Post-hurricane, tourism takes a hit in downtown St. Augustine

A week after Hurricane Irma pelted St. Augustine, crowds have been slow to return to St. George Street, the mainline of tourism activity downtown.

 

On Sunday, visitors could be seen strolling the pedestrian thoroughfare, but at a much quieter and leisurely pace.

“It’s been very slow,” said Paige Stajdel, a manager with the Savannah Sweets candy store. “On top of it being September, which is always less busy, it’s just a double whammy with the storm. I’m sure it will come back eventually, though. Last year, after the hurricane, people came out and showed their support.”

Mary Gabain, an associate with Vino Del-Grotto Winery, agreed the economic rebound following Hurricane Matthew last year seemed to happen more quickly, with out-of-towners and locals alike flocking to St. Augustine to support hometown businesses.

“I just think the storm affected more people this time around,” Gabin said.

The stress of Irma wasn’t without its impact on Michael Allen and his girlfriend, Liz Wagner, but that’s exactly why they decided on a weekend getaway to St. Augustine, one of their favorite towns in Florida. The couple, who is from Melbourne, was sitting on a bench outside The Spice & Tea Exchange on Hypolita Street on Sunday, soaking up the afternoon sun.

“We wanted to just get away from everything,” said Allen.

For Caty Burke, it was concern about how her mother fared after the storm that brought her and her husband from Woodbridge, Virginia, to St. Augustine. The pair flew in Thursday at a discounted rate to check on Burke’s mother, who lives in town (she’s doing OK), and planned on staying through Monday.

Burke said she actually preferred the town less crowded like this.

“It’s nice and it’s good weather,” she said.

But the thinner volume of foot traffic wasn’t good news for merchants like Gabin, who rely on sales to line their pockets.

“We’re losing money because we’re not getting the business because of the hurricane,” Gabin said. “So yeah, it is hurting us.”

Taking a break from manning her booth for Old Town Trolley Tours, sales associate Missie Geralds said while this month is typically considered the “offseason” for tourism in St. Augustine, the town usually relies on locals to pick up some of that slack.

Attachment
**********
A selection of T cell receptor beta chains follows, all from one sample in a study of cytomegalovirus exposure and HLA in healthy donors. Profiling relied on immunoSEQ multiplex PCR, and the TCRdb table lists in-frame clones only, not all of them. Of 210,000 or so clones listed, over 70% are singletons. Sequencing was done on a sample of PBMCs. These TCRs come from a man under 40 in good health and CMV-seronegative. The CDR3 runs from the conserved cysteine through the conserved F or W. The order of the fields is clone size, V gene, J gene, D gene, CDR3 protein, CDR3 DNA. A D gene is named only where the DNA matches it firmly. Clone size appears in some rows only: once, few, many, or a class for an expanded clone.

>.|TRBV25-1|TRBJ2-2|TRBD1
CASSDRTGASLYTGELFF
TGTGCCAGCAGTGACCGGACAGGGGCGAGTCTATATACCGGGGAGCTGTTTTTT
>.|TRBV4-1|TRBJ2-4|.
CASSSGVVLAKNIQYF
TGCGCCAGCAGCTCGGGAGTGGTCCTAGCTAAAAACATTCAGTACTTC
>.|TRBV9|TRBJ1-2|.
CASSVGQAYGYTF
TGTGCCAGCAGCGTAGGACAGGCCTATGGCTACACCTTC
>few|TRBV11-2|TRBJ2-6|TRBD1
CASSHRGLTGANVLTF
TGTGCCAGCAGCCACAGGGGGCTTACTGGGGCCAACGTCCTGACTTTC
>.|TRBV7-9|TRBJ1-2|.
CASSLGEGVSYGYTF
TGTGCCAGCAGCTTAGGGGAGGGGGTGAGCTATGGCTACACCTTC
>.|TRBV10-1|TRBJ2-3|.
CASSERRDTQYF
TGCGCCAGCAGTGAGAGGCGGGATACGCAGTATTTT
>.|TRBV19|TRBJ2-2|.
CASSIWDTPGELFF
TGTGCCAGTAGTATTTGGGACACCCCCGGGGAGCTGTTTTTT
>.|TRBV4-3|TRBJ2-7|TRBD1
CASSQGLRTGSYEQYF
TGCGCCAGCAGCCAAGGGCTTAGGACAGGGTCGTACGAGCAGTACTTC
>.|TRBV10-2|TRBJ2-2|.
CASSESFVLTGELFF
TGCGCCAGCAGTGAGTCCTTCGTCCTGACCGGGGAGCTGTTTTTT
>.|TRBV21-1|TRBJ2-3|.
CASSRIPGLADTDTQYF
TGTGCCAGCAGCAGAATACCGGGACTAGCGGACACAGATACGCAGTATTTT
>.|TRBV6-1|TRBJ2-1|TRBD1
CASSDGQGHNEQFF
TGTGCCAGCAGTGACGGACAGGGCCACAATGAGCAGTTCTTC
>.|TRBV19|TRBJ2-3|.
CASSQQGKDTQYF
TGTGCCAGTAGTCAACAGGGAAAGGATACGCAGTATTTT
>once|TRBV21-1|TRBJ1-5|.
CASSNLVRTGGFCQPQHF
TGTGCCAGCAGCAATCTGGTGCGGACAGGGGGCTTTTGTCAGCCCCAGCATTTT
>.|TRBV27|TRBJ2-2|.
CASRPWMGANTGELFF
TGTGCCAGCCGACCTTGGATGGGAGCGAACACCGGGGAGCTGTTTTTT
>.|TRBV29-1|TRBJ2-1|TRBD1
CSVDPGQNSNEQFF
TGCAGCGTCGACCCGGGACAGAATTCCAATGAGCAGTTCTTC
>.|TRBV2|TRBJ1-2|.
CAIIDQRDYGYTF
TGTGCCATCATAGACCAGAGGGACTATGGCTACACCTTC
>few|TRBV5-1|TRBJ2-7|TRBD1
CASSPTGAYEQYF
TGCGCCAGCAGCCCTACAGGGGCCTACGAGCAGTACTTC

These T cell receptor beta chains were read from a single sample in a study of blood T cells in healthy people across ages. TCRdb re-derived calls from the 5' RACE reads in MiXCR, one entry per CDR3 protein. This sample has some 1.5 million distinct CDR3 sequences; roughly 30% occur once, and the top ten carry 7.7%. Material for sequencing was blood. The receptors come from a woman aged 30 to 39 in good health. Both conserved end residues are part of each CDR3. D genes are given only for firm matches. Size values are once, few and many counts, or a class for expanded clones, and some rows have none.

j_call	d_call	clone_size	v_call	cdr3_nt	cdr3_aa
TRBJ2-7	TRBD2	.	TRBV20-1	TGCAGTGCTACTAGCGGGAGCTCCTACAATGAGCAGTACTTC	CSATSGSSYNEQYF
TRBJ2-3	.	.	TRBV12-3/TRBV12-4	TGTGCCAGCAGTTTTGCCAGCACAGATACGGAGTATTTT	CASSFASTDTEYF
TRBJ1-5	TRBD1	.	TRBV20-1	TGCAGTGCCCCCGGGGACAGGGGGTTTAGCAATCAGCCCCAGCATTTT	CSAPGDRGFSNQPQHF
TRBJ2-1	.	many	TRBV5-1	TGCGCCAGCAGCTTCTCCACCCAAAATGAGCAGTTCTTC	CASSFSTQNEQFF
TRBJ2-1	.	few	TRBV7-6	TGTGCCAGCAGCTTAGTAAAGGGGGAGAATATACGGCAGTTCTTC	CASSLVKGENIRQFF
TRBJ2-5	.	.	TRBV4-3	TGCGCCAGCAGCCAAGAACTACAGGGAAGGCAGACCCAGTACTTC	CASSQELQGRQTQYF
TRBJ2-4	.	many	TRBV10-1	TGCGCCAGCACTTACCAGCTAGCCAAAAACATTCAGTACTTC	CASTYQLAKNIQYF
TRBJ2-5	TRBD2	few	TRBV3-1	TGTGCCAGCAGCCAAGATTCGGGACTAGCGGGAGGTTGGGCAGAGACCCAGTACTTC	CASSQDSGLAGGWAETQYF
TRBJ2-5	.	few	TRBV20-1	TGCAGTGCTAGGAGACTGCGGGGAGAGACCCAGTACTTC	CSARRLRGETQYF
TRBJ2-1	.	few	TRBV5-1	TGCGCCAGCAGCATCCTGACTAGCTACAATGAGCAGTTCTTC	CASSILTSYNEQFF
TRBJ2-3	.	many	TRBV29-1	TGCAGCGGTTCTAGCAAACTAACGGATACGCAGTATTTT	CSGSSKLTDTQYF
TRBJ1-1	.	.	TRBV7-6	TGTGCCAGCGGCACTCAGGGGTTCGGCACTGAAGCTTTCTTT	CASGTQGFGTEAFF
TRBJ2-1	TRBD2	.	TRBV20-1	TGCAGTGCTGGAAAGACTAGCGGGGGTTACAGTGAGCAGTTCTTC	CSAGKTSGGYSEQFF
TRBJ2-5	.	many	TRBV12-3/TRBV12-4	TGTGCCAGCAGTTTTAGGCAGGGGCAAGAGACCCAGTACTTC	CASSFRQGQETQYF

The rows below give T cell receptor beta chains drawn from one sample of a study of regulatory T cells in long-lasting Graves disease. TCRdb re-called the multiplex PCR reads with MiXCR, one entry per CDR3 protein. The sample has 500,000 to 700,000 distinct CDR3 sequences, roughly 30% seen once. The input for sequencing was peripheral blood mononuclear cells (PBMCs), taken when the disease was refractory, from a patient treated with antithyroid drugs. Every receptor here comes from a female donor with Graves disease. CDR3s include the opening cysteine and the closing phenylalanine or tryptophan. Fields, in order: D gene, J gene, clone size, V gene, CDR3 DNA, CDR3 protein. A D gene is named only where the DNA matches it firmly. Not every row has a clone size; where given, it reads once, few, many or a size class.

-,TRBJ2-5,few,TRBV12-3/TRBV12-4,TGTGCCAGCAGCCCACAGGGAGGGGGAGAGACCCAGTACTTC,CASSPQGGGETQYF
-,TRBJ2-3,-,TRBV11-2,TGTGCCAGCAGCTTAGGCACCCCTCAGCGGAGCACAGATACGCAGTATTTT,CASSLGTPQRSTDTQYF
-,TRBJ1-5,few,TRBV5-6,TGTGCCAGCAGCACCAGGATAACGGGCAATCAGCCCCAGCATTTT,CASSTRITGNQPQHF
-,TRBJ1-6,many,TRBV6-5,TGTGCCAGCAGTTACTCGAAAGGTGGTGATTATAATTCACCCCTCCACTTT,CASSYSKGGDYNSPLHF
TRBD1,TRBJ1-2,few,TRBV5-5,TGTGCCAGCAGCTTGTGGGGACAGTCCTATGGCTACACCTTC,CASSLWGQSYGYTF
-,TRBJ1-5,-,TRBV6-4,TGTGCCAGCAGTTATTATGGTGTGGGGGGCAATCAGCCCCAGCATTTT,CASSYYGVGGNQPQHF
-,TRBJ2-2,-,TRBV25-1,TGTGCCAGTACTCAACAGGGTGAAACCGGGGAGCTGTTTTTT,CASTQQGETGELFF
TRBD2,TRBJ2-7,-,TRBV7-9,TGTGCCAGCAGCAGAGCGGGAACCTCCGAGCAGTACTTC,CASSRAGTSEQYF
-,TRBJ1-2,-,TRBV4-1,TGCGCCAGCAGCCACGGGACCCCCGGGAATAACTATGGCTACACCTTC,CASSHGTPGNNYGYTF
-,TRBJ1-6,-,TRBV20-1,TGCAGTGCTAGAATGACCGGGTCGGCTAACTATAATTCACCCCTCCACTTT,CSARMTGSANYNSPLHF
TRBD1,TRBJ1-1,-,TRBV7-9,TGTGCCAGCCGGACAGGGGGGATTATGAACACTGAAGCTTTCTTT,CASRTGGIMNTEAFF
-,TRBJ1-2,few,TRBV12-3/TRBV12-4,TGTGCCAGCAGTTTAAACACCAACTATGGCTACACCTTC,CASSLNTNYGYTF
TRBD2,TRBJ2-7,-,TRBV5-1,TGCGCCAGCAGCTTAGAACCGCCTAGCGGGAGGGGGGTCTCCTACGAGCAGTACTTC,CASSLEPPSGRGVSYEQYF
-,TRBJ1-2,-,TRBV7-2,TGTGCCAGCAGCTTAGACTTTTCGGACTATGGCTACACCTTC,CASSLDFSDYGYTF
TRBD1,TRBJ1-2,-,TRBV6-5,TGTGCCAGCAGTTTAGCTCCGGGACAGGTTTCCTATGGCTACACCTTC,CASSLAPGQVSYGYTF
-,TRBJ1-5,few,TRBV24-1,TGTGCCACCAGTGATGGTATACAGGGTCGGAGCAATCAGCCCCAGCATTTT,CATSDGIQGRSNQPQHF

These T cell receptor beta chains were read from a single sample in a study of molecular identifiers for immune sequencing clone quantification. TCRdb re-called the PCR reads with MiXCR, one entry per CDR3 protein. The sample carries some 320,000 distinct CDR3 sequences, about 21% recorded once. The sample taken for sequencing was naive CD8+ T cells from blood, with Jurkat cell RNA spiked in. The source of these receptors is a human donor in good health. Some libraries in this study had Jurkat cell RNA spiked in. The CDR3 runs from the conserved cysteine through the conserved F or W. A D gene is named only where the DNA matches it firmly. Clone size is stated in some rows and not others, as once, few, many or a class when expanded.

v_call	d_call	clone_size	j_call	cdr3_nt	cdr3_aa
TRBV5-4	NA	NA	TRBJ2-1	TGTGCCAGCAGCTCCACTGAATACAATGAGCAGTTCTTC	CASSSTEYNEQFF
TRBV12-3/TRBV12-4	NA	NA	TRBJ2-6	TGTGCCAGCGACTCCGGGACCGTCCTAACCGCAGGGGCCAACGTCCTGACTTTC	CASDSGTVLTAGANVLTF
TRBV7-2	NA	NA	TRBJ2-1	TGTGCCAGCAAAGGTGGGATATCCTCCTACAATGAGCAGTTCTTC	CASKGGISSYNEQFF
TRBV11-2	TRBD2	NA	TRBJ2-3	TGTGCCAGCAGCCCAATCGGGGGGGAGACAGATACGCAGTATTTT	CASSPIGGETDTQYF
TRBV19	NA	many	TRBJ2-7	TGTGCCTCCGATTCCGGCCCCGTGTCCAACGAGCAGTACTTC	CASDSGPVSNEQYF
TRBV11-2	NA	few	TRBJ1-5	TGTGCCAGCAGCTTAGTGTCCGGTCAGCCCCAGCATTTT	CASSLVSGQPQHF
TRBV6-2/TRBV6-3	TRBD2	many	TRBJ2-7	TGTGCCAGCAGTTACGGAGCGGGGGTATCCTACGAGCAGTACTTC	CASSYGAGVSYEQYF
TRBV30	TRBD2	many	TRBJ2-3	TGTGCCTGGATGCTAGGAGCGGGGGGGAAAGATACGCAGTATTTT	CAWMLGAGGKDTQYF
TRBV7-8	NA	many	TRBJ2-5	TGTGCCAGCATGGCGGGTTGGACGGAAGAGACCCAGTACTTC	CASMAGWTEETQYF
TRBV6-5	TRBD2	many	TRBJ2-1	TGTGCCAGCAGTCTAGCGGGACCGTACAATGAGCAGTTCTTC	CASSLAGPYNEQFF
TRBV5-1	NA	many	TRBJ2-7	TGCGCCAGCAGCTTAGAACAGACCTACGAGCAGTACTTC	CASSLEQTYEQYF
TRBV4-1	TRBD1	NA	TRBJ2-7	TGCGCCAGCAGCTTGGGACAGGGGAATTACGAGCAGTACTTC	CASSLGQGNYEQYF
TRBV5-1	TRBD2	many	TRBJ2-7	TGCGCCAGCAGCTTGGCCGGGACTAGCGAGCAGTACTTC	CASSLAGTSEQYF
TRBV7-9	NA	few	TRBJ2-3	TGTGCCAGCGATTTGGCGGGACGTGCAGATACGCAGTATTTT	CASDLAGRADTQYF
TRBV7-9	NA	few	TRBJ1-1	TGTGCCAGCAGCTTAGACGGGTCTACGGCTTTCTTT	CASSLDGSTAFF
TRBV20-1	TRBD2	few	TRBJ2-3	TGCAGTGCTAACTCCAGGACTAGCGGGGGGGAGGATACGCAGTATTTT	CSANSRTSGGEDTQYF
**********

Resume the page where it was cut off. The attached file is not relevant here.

“Especially on weekends, we see a lot of locals, but they’re just not here,” said Geralds. “Probably because they’re at home working on their (storm-damaged) houses.”

Geralds added several of the attractions Trolley Tours sells tickets to — including the Fountain of Youth and The Colonial Quarter — were still closed this week due to cleanup following the hurricane.

“It’s a little lighter,” acknowledged Paul Labare, manager of the St. George Inn.

Labare said he was about half full in terms of occupancy at the inn, which is about normal for this time of year. While he had had some cancellations this week, Labare added, “There are other people who are going back toward the Keys and are stopping here for a couple of days.”

Max Mason, general manager of The Colonial Quarter, which runs the Bull & Crown Publick House and Taberna de Caballo, said, “Our restaurants haven’t been as strong. On St. George, we rely on our tourists. People are starting to come back, but they’re only slowly trickling back.”

Colonial Oak Music Park, one of the venues which hosted free concerts as part of this weekend’s Sing Out Loud festival, was well attended Friday and Saturday, Mason said. While the makeup of the crowd at the live music events Colonial Oak puts on is usually about 75 percent tourists and 25 percent locals, “I would say it was about 90 percent local for this.”

Ryan Murphy, director of cultural events for St. Johns County, agreed. Murphy said Sing Out Loud showcases drew good turnout over the weekend, especially events in Lincolnville and at The Colonial Oak Music Park.

“It was mostly people from here in town,” Murphy said. “And they were coming up to me and saying, ‘Thank you for doing this, I needed to come here and take a breath, and enjoy this.’”

As Tiffany Gross watched her 2-year-old daughter Elise dance to a bluegrass band at Colonial Oak on Sunday afternoon, she said she had been disappointed the first dates of Sing Out Loud had been canceled, but was happy to come out for the entertainment this weekend.

“We love music and my little one loves being outside,” said Gross, a resident of St. Augustine. “And supporting the town and local businesses is very important.”

 

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